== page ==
Quill Lakes (SK002)
The Quill Lakes are large (up to 420 square kilometres), saline lakes in the Aspen Parkland of east-central Saskatchewan, situated north of the town of Wynard. The lakes are named (from west to east) Big Quill, Middle Quill (or Mud), and Little Quill Lakes. Middle Quill Lake is the smallest in area, while Big Quill is the largest (one of the largest saline lakes in the prairies).
During periods of high water levels, the lakes drain from west to east, however, they have no distinct inflow or outflows to nearby North Saskatchewan, Qu'Appelle, or Assiniboine rivers. Water levels are controlled by a series of dams situated within channels that link these lakes. All three lakes are extremely shallow - daily fluctuations in water levels and wind greatly influences the position of the shoreline. The muddy and gravelly shores are surrounded by grasslands, aspen parkland, and numerous freshwater and saline marshes. The Quill Lakes lie within the Quill Lakes Plain landscape area, within the Aspen Parkland ecoregion. Soils in the immediate vicinity tend to be black Chernozems of loamy texture and little or no slope. Approximately 65% of the land in the region is under cultivation. Cattle graze on a belt of Crown-owned grasslands immediately surrounding the lake.
The majority of uplands around the lakes are grassland / aspen parklands Crown Land and leased for grazing. Almost all had seen significant improvements in range condition due to the implementation of grazing management plans. Unfortunately these pastures are now severely flooded and unusable. Given the extent of flooding it is unlikely native vegetation will return to the upland areas when the water levels receed.
These lakes (Big Quill in particular), support an exceptional number of breeding Piping Plovers – in 1996, 435 individuals were recorded here, which was the largest breeding concentration in the world! Piping Plovers are identified as nationally Endangered (Committee on the Status of Endangered Wildlife in Canada; COSEWIC) and globally Near Threatened (International Union for Conservation of Nature; IUCN). Over the last five years there has been an average of 284 birds observed here which represents almost 4% of the global population, and nearly 14% of Canada's Western population – AB, SK, MB, and ON; 2011 populations. In 2006, 204 adult Piping Plovers were recorded on Big Quill Lake with no birds recorded on either Little Quill or Middle Quill (Mud) Lakes.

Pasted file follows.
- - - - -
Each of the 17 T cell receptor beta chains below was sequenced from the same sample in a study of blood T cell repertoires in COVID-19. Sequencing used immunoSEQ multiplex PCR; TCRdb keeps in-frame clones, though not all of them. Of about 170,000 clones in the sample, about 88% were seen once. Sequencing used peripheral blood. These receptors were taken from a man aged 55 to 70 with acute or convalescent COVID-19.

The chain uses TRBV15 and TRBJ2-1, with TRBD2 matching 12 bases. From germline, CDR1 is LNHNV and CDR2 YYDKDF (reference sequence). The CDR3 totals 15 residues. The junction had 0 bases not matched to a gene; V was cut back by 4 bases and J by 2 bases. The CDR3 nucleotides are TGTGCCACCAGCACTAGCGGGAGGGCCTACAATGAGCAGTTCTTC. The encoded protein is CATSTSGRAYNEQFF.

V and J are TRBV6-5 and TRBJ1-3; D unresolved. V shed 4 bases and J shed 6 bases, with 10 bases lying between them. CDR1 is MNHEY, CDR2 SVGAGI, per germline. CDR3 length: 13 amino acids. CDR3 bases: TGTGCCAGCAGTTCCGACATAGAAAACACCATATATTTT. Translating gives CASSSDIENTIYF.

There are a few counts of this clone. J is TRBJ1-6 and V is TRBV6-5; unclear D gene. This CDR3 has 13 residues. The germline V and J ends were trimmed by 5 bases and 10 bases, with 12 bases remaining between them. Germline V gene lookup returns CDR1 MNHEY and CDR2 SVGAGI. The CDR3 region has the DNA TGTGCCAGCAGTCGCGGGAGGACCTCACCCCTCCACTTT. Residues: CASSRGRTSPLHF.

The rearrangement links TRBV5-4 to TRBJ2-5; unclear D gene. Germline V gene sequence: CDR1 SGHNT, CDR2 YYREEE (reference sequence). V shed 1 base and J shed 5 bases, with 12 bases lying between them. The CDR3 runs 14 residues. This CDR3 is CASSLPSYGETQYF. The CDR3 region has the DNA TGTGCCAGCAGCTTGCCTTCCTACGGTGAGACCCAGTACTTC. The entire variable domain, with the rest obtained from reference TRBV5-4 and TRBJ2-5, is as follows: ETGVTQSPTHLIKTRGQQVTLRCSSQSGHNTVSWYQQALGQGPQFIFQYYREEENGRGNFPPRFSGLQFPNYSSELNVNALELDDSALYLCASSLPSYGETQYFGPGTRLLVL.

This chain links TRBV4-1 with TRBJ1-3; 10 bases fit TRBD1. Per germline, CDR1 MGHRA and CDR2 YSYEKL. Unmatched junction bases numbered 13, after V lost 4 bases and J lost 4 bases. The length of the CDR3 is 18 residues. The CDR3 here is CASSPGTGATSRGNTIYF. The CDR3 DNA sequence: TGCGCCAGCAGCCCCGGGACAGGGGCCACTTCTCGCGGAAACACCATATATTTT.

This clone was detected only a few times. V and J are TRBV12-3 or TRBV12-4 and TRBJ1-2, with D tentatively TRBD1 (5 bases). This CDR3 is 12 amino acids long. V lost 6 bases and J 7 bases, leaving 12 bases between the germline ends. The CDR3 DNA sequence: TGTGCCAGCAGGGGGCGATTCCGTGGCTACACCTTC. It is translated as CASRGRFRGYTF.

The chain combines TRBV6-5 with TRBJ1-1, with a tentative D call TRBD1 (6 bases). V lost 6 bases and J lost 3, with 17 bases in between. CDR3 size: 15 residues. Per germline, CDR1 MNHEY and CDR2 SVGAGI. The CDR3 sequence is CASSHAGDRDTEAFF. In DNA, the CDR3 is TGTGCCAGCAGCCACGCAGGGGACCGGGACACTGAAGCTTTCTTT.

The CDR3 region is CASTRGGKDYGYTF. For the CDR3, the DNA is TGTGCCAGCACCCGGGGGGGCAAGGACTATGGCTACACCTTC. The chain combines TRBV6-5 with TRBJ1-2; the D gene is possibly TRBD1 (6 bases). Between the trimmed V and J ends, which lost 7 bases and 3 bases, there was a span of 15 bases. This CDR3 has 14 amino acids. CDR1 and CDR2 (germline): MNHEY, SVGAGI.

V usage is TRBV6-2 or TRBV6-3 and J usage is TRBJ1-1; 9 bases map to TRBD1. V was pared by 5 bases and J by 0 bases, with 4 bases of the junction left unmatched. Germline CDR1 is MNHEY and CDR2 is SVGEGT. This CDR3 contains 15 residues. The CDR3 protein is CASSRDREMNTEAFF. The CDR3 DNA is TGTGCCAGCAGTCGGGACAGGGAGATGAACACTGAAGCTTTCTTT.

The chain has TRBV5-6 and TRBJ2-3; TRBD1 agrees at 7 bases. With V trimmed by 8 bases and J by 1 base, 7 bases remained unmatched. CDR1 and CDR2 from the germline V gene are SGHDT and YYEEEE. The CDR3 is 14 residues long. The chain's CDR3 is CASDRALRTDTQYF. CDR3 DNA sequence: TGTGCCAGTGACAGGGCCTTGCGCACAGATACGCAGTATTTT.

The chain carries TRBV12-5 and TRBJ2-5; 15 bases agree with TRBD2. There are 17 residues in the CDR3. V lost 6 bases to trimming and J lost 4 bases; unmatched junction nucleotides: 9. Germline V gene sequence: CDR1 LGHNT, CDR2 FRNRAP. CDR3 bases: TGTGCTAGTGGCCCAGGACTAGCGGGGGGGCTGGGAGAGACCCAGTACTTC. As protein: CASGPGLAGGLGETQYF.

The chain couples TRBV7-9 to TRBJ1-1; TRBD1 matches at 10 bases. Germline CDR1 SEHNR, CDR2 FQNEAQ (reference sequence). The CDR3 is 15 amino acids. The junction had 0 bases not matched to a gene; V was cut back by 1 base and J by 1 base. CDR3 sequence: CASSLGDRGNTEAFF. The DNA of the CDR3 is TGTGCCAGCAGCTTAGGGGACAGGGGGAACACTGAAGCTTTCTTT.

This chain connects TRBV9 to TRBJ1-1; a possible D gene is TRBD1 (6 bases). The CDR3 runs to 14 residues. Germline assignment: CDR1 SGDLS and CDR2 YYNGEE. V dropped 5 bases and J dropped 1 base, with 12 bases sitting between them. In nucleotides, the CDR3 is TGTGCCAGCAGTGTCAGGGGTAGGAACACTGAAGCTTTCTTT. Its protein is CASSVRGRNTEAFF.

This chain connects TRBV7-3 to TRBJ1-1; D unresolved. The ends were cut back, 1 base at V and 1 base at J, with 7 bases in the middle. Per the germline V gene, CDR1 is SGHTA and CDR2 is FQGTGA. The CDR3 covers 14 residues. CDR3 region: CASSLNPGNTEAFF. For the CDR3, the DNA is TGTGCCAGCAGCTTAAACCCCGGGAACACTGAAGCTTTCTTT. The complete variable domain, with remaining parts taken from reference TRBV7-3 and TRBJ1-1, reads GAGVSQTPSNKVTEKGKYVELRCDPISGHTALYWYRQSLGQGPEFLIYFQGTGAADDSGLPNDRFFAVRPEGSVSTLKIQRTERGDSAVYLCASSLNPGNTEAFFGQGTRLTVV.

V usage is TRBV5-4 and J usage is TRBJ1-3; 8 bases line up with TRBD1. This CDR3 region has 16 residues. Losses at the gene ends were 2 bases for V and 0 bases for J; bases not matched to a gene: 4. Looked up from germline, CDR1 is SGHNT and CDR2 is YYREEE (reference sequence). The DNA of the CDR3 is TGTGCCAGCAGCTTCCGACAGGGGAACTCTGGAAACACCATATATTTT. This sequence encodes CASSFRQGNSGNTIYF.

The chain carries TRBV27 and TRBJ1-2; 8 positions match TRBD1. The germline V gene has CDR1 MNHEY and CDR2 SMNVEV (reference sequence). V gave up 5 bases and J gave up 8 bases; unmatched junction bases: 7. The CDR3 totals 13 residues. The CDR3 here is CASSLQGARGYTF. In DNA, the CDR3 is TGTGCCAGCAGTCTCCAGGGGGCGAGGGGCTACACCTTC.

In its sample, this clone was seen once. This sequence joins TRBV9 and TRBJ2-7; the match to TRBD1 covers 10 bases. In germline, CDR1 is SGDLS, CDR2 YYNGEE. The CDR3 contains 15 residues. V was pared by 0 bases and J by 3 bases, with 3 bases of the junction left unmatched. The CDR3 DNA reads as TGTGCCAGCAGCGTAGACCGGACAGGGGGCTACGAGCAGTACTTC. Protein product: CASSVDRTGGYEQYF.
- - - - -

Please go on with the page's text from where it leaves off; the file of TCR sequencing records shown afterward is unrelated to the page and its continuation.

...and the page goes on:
Whooping Cranes are also regularly observed here during fall migration: this is a globally Endangered (International Union for Conservation of Nature; IUCN) and nationally endangered (Committee on the Status of Endangered Wildlife in Canada; COSEWIC) species.
The Quill Lakes are also an important shorebird staging area, particularly during the spring. In 1993, a one day peak count found 197,155 shorebirds using this area. During a 1989-1992 study (one day peak count averages), several species were recorded in numbers that exceeded 1% of their biogeographical populations, including Hudsonian Godwit, Least Sandpiper, Bairds Sandpiper, American Avocet and Dowitcher. Especially large numbers of White-rumped Sandpipers (as much as 2% of their global population) and Stilt Sandpipers (as much as 8.9% of their global population) were also noted.